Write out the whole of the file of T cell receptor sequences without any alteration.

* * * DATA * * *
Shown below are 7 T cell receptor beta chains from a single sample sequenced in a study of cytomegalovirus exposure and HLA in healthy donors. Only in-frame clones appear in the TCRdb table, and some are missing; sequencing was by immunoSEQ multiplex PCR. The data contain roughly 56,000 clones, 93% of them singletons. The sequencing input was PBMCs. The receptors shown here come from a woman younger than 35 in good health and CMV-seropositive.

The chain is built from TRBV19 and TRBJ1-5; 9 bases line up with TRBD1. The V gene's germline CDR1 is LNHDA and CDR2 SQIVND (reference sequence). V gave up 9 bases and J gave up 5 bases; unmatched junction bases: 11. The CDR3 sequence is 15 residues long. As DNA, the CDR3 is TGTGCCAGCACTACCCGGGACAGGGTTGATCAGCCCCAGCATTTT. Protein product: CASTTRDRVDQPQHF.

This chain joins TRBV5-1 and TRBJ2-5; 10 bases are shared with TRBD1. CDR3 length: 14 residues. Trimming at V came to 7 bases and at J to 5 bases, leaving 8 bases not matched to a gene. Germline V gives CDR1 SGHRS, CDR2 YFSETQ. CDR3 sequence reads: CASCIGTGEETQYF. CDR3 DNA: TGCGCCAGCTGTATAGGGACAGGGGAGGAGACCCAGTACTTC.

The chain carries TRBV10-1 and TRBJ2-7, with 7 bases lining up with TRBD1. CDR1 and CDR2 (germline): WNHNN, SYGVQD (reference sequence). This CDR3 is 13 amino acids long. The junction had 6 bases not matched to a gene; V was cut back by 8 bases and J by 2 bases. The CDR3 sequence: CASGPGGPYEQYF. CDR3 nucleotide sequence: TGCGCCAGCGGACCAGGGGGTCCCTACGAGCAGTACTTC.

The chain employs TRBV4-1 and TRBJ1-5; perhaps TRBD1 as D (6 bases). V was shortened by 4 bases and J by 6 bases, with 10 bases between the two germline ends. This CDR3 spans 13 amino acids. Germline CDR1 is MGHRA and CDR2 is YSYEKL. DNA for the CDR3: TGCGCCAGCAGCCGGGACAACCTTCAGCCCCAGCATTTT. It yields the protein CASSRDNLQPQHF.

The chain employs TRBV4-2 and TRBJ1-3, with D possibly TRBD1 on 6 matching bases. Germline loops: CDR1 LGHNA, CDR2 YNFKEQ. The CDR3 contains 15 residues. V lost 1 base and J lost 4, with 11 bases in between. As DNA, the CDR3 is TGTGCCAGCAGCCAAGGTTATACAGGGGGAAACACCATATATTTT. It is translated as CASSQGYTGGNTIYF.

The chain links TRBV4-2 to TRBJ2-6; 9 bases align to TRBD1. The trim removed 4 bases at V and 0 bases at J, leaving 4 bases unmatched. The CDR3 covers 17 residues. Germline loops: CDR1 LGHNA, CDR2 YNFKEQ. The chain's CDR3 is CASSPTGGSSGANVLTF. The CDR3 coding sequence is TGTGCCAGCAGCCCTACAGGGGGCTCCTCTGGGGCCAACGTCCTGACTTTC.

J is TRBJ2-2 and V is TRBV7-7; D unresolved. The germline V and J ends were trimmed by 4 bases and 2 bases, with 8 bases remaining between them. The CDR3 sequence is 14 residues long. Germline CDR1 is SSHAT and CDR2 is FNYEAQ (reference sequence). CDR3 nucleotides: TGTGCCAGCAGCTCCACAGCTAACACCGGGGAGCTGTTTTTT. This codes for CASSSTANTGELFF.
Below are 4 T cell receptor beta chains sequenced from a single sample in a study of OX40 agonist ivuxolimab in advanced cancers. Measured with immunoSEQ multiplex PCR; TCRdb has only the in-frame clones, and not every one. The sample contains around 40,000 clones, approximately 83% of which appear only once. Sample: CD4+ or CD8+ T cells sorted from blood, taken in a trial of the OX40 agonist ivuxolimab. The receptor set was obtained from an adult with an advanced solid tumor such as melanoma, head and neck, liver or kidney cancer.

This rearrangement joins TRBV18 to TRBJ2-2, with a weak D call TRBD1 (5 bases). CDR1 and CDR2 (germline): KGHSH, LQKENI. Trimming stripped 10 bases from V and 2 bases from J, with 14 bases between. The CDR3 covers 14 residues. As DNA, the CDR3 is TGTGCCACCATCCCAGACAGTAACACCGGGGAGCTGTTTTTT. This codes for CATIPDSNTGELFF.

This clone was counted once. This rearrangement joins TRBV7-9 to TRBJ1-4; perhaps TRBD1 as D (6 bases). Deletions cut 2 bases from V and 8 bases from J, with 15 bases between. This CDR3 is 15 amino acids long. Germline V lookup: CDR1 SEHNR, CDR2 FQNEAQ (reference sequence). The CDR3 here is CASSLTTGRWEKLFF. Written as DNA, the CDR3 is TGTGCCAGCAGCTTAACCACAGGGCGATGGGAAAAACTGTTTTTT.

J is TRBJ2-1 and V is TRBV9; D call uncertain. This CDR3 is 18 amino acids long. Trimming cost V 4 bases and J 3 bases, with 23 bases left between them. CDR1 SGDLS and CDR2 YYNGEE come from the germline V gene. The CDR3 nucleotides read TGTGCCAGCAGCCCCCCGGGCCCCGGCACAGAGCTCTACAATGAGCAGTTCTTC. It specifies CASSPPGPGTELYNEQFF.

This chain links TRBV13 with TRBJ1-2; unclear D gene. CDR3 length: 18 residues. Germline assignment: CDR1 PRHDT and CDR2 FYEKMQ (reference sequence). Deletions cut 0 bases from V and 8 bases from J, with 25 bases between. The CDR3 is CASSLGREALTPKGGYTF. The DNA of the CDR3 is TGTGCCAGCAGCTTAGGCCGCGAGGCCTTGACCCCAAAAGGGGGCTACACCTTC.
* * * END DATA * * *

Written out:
Shown below are 7 T cell receptor beta chains from a single sample sequenced in a study of cytomegalovirus exposure and HLA in healthy donors. Only in-frame clones appear in the TCRdb table, and some are missing; sequencing was by immunoSEQ multiplex PCR. The data contain roughly 56,000 clones, 93% of them singletons. The sequencing input was PBMCs. The receptors shown here come from a woman younger than 35 in good health and CMV-seropositive.

The chain is built from TRBV19 and TRBJ1-5; 9 bases line up with TRBD1. The V gene's germline CDR1 is LNHDA and CDR2 SQIVND (reference sequence). V gave up 9 bases and J gave up 5 bases; unmatched junction bases: 11. The CDR3 sequence is 15 residues long. As DNA, the CDR3 is TGTGCCAGCACTACCCGGGACAGGGTTGATCAGCCCCAGCATTTT. Protein product: CASTTRDRVDQPQHF.

This chain joins TRBV5-1 and TRBJ2-5; 10 bases are shared with TRBD1. CDR3 length: 14 residues. Trimming at V came to 7 bases and at J to 5 bases, leaving 8 bases not matched to a gene. Germline V gives CDR1 SGHRS, CDR2 YFSETQ. CDR3 sequence reads: CASCIGTGEETQYF. CDR3 DNA: TGCGCCAGCTGTATAGGGACAGGGGAGGAGACCCAGTACTTC.

The chain carries TRBV10-1 and TRBJ2-7, with 7 bases lining up with TRBD1. CDR1 and CDR2 (germline): WNHNN, SYGVQD (reference sequence). This CDR3 is 13 amino acids long. The junction had 6 bases not matched to a gene; V was cut back by 8 bases and J by 2 bases. The CDR3 sequence: CASGPGGPYEQYF. CDR3 nucleotide sequence: TGCGCCAGCGGACCAGGGGGTCCCTACGAGCAGTACTTC.

The chain employs TRBV4-1 and TRBJ1-5; perhaps TRBD1 as D (6 bases). V was shortened by 4 bases and J by 6 bases, with 10 bases between the two germline ends. This CDR3 spans 13 amino acids. Germline CDR1 is MGHRA and CDR2 is YSYEKL. DNA for the CDR3: TGCGCCAGCAGCCGGGACAACCTTCAGCCCCAGCATTTT. It yields the protein CASSRDNLQPQHF.

The chain employs TRBV4-2 and TRBJ1-3, with D possibly TRBD1 on 6 matching bases. Germline loops: CDR1 LGHNA, CDR2 YNFKEQ. The CDR3 contains 15 residues. V lost 1 base and J lost 4, with 11 bases in between. As DNA, the CDR3 is TGTGCCAGCAGCCAAGGTTATACAGGGGGAAACACCATATATTTT. It is translated as CASSQGYTGGNTIYF.

The chain links TRBV4-2 to TRBJ2-6; 9 bases align to TRBD1. The trim removed 4 bases at V and 0 bases at J, leaving 4 bases unmatched. The CDR3 covers 17 residues. Germline loops: CDR1 LGHNA, CDR2 YNFKEQ. The chain's CDR3 is CASSPTGGSSGANVLTF. The CDR3 coding sequence is TGTGCCAGCAGCCCTACAGGGGGCTCCTCTGGGGCCAACGTCCTGACTTTC.

J is TRBJ2-2 and V is TRBV7-7; D unresolved. The germline V and J ends were trimmed by 4 bases and 2 bases, with 8 bases remaining between them. The CDR3 sequence is 14 residues long. Germline CDR1 is SSHAT and CDR2 is FNYEAQ (reference sequence). CDR3 nucleotides: TGTGCCAGCAGCTCCACAGCTAACACCGGGGAGCTGTTTTTT. This codes for CASSSTANTGELFF.
Below are 4 T cell receptor beta chains sequenced from a single sample in a study of OX40 agonist ivuxolimab in advanced cancers. Measured with immunoSEQ multiplex PCR; TCRdb has only the in-frame clones, and not every one. The sample contains around 40,000 clones, approximately 83% of which appear only once. Sample: CD4+ or CD8+ T cells sorted from blood, taken in a trial of the OX40 agonist ivuxolimab. The receptor set was obtained from an adult with an advanced solid tumor such as melanoma, head and neck, liver or kidney cancer.

This rearrangement joins TRBV18 to TRBJ2-2, with a weak D call TRBD1 (5 bases). CDR1 and CDR2 (germline): KGHSH, LQKENI. Trimming stripped 10 bases from V and 2 bases from J, with 14 bases between. The CDR3 covers 14 residues. As DNA, the CDR3 is TGTGCCACCATCCCAGACAGTAACACCGGGGAGCTGTTTTTT. This codes for CATIPDSNTGELFF.

This clone was counted once. This rearrangement joins TRBV7-9 to TRBJ1-4; perhaps TRBD1 as D (6 bases). Deletions cut 2 bases from V and 8 bases from J, with 15 bases between. This CDR3 is 15 amino acids long. Germline V lookup: CDR1 SEHNR, CDR2 FQNEAQ (reference sequence). The CDR3 here is CASSLTTGRWEKLFF. Written as DNA, the CDR3 is TGTGCCAGCAGCTTAACCACAGGGCGATGGGAAAAACTGTTTTTT.

J is TRBJ2-1 and V is TRBV9; D call uncertain. This CDR3 is 18 amino acids long. Trimming cost V 4 bases and J 3 bases, with 23 bases left between them. CDR1 SGDLS and CDR2 YYNGEE come from the germline V gene. The CDR3 nucleotides read TGTGCCAGCAGCCCCCCGGGCCCCGGCACAGAGCTCTACAATGAGCAGTTCTTC. It specifies CASSPPGPGTELYNEQFF.

This chain links TRBV13 with TRBJ1-2; unclear D gene. CDR3 length: 18 residues. Germline assignment: CDR1 PRHDT and CDR2 FYEKMQ (reference sequence). Deletions cut 0 bases from V and 8 bases from J, with 25 bases between. The CDR3 is CASSLGREALTPKGGYTF. The DNA of the CDR3 is TGTGCCAGCAGCTTAGGCCGCGAGGCCTTGACCCCAAAAGGGGGCTACACCTTC.